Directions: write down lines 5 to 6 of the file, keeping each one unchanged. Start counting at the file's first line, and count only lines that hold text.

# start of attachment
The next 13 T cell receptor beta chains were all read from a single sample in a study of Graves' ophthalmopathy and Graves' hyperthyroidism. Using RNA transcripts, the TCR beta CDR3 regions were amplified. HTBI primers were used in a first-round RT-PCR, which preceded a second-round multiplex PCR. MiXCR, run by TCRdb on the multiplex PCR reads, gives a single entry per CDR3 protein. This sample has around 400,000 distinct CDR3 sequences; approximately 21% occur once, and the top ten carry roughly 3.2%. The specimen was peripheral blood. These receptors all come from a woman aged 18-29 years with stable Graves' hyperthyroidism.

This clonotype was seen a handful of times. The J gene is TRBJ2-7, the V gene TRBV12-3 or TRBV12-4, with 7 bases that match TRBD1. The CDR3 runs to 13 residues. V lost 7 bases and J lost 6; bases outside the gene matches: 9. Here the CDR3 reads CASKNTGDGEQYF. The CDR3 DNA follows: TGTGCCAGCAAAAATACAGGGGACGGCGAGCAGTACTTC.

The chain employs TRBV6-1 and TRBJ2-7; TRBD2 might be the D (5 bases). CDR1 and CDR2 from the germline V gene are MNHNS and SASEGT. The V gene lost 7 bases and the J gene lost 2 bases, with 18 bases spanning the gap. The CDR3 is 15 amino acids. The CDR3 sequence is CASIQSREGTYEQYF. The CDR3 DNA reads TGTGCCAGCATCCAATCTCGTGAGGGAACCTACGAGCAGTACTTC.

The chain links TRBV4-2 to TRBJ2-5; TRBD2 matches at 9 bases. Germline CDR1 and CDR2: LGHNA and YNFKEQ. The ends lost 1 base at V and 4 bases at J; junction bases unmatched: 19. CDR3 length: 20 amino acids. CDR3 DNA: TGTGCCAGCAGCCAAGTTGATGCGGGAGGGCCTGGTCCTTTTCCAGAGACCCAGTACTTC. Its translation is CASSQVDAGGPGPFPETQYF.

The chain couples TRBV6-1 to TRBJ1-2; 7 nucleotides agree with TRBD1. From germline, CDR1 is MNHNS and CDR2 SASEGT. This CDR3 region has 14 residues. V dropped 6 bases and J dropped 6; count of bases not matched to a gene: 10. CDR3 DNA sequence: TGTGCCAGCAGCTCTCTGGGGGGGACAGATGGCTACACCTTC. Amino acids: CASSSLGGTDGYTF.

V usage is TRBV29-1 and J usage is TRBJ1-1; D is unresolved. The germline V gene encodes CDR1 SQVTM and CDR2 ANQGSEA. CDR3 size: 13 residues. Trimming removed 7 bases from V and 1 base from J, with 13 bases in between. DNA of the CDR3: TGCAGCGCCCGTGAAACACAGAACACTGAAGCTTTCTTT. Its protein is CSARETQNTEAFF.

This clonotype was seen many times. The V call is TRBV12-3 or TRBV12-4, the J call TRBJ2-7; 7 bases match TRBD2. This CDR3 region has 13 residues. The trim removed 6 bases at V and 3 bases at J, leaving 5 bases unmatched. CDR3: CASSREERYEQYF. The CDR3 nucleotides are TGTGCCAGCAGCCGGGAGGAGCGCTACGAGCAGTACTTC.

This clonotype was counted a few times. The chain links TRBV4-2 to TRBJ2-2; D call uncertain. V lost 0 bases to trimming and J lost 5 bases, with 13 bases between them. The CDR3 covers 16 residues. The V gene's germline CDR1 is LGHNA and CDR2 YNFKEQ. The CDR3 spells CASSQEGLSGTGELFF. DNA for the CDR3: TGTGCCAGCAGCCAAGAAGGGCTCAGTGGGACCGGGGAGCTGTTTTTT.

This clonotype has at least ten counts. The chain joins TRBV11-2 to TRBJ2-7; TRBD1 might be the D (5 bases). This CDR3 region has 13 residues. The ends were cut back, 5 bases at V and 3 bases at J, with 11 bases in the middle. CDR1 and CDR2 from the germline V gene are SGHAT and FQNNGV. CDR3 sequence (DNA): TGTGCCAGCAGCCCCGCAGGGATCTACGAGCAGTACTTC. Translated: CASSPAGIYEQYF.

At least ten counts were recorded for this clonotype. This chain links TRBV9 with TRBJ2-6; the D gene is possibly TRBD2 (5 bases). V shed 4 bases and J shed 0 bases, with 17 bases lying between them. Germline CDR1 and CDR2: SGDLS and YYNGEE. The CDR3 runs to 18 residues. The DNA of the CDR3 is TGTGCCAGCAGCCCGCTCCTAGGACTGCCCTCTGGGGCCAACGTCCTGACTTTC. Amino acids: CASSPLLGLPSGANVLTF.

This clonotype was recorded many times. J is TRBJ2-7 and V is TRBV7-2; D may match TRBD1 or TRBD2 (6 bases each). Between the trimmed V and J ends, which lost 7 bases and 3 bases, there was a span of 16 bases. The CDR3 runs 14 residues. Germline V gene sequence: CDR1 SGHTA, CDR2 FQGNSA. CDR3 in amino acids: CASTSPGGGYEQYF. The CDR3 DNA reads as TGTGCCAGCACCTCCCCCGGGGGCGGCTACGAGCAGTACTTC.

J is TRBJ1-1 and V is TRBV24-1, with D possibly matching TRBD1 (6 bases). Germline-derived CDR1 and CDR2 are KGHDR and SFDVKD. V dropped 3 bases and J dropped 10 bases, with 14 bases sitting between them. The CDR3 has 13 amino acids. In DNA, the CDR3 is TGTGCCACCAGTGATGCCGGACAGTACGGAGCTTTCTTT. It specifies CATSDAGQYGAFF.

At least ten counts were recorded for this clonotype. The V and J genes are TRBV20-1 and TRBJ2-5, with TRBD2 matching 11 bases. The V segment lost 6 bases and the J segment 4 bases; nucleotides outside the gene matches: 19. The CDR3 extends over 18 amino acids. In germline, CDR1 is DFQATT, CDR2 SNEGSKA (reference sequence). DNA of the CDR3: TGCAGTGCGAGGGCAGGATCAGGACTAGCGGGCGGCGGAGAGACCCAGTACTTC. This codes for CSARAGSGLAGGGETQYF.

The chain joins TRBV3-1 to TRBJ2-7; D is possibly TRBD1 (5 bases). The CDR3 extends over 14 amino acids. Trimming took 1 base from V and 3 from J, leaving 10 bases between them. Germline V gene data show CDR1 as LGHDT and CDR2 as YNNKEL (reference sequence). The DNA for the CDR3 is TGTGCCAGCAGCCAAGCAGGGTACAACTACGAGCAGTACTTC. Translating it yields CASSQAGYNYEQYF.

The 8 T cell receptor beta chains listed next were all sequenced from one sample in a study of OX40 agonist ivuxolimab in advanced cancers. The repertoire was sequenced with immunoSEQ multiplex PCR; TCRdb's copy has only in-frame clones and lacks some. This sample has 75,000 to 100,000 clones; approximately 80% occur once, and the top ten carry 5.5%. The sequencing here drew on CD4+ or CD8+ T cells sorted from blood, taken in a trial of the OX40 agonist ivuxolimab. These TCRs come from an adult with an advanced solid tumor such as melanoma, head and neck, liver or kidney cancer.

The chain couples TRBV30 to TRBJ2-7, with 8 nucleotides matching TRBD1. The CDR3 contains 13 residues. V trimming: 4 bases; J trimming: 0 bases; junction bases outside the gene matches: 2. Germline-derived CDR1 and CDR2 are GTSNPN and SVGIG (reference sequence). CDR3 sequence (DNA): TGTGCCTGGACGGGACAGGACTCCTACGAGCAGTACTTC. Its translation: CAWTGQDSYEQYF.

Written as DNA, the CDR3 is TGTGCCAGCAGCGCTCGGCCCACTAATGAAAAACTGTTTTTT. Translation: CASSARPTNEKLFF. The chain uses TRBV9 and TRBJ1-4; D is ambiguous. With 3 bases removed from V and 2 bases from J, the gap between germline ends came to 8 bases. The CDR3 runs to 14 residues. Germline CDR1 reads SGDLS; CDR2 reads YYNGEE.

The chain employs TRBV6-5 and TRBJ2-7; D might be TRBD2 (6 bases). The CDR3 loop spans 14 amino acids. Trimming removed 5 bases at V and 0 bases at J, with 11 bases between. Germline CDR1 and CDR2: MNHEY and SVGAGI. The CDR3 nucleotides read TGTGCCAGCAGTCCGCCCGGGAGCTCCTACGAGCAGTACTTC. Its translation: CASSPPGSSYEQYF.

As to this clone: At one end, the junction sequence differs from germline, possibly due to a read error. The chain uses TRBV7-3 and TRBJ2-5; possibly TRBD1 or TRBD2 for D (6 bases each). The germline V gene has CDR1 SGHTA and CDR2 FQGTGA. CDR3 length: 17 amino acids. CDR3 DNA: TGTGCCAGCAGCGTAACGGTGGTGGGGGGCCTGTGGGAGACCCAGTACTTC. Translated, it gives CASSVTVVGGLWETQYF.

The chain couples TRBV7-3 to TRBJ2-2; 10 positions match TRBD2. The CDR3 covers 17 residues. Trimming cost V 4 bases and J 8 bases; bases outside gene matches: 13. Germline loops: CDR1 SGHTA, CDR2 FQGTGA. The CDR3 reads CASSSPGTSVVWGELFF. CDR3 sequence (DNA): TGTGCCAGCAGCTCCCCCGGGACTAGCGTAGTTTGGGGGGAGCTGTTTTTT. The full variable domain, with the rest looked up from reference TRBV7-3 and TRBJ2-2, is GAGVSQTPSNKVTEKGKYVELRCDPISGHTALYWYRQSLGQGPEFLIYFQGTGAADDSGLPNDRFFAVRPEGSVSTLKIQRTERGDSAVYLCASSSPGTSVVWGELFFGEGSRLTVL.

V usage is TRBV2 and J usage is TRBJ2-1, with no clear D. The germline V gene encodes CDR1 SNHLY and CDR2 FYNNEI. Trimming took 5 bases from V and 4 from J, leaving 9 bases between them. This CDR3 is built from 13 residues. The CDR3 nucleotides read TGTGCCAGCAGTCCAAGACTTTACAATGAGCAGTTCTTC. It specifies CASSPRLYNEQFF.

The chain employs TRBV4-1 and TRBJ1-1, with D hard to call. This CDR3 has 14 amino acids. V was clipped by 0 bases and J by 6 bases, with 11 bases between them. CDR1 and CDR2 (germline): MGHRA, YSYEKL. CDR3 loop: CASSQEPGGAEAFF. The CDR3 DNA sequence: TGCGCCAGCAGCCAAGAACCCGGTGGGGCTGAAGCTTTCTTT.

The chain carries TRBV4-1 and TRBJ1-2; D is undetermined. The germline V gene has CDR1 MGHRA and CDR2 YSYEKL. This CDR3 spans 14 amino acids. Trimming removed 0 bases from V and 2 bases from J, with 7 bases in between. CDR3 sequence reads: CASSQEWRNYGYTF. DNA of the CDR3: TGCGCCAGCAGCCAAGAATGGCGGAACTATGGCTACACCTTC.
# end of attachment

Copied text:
The chain couples TRBV6-1 to TRBJ1-2; 7 nucleotides agree with TRBD1. From germline, CDR1 is MNHNS and CDR2 SASEGT. This CDR3 region has 14 residues. V dropped 6 bases and J dropped 6; count of bases not matched to a gene: 10. CDR3 DNA sequence: TGTGCCAGCAGCTCTCTGGGGGGGACAGATGGCTACACCTTC. Amino acids: CASSSLGGTDGYTF.

V usage is TRBV29-1 and J usage is TRBJ1-1; D is unresolved. The germline V gene encodes CDR1 SQVTM and CDR2 ANQGSEA. CDR3 size: 13 residues. Trimming removed 7 bases from V and 1 base from J, with 13 bases in between. DNA of the CDR3: TGCAGCGCCCGTGAAACACAGAACACTGAAGCTTTCTTT. Its protein is CSARETQNTEAFF.